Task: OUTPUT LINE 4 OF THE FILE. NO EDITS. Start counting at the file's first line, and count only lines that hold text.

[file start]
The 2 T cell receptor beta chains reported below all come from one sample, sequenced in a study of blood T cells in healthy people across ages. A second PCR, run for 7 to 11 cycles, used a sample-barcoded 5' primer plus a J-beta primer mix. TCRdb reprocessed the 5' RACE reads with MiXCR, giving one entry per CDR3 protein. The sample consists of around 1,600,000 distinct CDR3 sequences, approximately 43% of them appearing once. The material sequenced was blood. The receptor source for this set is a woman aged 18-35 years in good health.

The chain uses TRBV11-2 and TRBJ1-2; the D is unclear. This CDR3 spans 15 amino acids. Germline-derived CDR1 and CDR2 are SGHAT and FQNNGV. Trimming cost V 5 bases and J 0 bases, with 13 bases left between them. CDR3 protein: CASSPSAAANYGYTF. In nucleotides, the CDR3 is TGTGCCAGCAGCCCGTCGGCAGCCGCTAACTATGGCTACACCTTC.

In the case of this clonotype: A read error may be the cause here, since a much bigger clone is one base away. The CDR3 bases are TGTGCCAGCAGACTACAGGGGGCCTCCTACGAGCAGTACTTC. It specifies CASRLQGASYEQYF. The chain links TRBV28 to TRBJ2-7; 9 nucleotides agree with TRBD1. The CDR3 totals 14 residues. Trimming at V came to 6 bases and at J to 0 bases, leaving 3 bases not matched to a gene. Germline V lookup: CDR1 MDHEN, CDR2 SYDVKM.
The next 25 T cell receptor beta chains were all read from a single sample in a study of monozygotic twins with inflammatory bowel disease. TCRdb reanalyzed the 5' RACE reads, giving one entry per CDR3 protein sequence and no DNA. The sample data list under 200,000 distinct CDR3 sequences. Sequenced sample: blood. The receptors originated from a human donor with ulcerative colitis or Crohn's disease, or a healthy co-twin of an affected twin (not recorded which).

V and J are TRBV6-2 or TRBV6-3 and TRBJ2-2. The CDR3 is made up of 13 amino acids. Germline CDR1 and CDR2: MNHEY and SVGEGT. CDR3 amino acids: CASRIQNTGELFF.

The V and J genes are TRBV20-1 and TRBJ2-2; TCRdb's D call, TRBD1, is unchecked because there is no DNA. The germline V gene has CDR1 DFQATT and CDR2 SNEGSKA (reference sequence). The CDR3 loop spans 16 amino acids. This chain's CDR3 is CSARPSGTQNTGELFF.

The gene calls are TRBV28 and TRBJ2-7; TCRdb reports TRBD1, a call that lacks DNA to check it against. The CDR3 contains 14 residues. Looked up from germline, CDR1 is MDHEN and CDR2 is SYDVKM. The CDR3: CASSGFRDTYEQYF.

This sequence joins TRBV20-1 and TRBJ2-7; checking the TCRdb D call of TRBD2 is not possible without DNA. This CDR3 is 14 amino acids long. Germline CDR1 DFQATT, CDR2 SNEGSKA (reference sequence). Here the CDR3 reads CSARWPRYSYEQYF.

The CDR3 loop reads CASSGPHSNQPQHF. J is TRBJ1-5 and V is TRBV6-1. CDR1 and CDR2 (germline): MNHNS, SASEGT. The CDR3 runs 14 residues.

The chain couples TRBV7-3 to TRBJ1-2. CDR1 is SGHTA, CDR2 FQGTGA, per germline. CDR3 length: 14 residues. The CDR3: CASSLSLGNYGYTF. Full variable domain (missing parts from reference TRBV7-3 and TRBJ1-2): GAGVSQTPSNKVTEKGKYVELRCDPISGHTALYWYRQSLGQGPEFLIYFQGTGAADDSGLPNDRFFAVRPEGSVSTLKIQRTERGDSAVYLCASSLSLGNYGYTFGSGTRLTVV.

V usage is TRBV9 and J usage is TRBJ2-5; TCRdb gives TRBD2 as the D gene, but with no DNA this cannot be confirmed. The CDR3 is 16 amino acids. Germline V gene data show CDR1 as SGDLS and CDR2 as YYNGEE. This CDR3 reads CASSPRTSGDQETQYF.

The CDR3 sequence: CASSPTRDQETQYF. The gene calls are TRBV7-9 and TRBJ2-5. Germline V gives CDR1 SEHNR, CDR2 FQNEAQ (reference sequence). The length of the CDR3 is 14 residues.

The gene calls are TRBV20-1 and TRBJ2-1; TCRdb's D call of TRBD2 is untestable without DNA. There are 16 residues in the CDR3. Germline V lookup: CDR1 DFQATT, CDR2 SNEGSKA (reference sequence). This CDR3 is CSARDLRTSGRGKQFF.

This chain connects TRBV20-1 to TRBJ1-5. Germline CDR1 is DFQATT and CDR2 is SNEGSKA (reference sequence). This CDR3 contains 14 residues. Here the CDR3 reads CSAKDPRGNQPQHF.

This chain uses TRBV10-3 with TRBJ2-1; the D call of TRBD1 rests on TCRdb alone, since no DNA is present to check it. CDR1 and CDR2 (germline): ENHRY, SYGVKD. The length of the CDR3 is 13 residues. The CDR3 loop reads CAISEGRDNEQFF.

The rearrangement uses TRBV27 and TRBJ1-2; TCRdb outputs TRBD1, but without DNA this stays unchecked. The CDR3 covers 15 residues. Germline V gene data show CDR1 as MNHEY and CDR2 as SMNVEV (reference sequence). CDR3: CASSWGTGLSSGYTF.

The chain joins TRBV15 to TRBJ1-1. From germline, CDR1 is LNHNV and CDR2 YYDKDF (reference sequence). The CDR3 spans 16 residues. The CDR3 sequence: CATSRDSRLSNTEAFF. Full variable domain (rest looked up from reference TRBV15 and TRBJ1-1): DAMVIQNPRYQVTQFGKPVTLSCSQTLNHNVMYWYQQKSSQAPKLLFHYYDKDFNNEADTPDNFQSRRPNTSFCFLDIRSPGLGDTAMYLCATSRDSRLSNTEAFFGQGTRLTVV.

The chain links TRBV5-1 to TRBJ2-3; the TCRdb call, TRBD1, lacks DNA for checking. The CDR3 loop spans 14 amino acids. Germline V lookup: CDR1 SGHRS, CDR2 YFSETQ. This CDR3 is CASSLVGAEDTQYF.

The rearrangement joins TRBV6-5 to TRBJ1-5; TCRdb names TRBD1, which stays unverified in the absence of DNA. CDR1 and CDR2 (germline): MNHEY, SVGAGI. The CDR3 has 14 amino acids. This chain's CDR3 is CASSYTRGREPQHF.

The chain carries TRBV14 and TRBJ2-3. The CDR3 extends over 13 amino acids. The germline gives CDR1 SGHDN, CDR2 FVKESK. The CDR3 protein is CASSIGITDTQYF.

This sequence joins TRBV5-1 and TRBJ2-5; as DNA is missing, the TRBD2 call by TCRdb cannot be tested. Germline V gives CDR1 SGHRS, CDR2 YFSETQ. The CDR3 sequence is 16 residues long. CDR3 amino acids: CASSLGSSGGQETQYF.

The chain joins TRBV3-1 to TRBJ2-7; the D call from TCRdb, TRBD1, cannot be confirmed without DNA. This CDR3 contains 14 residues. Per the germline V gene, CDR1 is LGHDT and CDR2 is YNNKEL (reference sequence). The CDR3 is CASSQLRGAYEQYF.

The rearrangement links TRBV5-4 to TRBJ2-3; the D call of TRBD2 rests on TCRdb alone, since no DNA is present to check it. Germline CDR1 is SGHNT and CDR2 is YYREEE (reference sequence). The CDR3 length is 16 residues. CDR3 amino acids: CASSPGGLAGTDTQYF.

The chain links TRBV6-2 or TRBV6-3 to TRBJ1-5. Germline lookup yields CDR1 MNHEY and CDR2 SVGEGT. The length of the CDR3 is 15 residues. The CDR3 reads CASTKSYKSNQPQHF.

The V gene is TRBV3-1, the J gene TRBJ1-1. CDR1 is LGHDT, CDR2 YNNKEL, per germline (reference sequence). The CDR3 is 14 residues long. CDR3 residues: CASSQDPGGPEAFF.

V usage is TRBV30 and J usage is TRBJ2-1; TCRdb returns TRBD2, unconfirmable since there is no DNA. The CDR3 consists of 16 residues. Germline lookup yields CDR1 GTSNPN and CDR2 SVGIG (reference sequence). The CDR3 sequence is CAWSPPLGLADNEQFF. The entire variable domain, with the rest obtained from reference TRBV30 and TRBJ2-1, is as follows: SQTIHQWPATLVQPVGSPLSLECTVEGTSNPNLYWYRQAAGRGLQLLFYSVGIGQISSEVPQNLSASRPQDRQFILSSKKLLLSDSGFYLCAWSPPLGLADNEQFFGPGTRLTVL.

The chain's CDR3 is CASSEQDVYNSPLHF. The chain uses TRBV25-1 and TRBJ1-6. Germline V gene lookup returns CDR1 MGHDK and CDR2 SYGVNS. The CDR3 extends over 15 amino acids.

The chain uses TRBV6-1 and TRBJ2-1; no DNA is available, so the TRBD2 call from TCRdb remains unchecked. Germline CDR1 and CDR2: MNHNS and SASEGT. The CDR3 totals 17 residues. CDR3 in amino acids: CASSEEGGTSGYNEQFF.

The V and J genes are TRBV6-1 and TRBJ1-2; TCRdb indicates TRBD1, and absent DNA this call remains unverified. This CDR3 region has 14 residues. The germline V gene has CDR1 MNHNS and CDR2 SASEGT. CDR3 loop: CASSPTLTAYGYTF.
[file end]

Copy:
The next 25 T cell receptor beta chains were all read from a single sample in a study of monozygotic twins with inflammatory bowel disease. TCRdb reanalyzed the 5' RACE reads, giving one entry per CDR3 protein sequence and no DNA. The sample data list under 200,000 distinct CDR3 sequences. Sequenced sample: blood. The receptors originated from a human donor with ulcerative colitis or Crohn's disease, or a healthy co-twin of an affected twin (not recorded which).